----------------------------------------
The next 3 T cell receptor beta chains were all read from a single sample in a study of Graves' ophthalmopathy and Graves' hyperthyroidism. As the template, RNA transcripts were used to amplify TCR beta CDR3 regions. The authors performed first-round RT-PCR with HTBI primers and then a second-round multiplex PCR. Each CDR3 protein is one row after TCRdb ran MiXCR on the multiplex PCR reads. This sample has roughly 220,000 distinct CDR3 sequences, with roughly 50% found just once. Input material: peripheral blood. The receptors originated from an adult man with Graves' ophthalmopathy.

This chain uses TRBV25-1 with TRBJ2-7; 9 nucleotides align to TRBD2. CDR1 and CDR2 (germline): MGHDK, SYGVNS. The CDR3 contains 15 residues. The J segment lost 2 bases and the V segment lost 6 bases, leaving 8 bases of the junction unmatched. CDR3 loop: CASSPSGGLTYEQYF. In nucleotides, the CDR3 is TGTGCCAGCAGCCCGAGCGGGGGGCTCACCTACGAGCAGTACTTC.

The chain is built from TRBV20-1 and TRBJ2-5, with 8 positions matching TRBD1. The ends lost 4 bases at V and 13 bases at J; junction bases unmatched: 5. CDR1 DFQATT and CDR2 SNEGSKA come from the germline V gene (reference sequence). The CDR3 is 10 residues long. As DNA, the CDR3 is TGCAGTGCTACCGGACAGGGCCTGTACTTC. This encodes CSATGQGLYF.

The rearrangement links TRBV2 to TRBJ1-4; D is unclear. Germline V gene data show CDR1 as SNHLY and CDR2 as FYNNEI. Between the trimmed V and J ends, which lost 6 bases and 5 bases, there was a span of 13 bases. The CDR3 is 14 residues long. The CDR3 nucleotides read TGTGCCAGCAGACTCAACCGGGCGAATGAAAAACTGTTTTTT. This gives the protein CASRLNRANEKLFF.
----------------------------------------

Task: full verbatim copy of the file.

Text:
The next 3 T cell receptor beta chains were all read from a single sample in a study of Graves' ophthalmopathy and Graves' hyperthyroidism. As the template, RNA transcripts were used to amplify TCR beta CDR3 regions. The authors performed first-round RT-PCR with HTBI primers and then a second-round multiplex PCR. Each CDR3 protein is one row after TCRdb ran MiXCR on the multiplex PCR reads. This sample has roughly 220,000 distinct CDR3 sequences, with roughly 50% found just once. Input material: peripheral blood. The receptors originated from an adult man with Graves' ophthalmopathy.

This chain uses TRBV25-1 with TRBJ2-7; 9 nucleotides align to TRBD2. CDR1 and CDR2 (germline): MGHDK, SYGVNS. The CDR3 contains 15 residues. The J segment lost 2 bases and the V segment lost 6 bases, leaving 8 bases of the junction unmatched. CDR3 loop: CASSPSGGLTYEQYF. In nucleotides, the CDR3 is TGTGCCAGCAGCCCGAGCGGGGGGCTCACCTACGAGCAGTACTTC.

The chain is built from TRBV20-1 and TRBJ2-5, with 8 positions matching TRBD1. The ends lost 4 bases at V and 13 bases at J; junction bases unmatched: 5. CDR1 DFQATT and CDR2 SNEGSKA come from the germline V gene (reference sequence). The CDR3 is 10 residues long. As DNA, the CDR3 is TGCAGTGCTACCGGACAGGGCCTGTACTTC. This encodes CSATGQGLYF.

The rearrangement links TRBV2 to TRBJ1-4; D is unclear. Germline V gene data show CDR1 as SNHLY and CDR2 as FYNNEI. Between the trimmed V and J ends, which lost 6 bases and 5 bases, there was a span of 13 bases. The CDR3 is 14 residues long. The CDR3 nucleotides read TGTGCCAGCAGACTCAACCGGGCGAATGAAAAACTGTTTTTT. This gives the protein CASRLNRANEKLFF.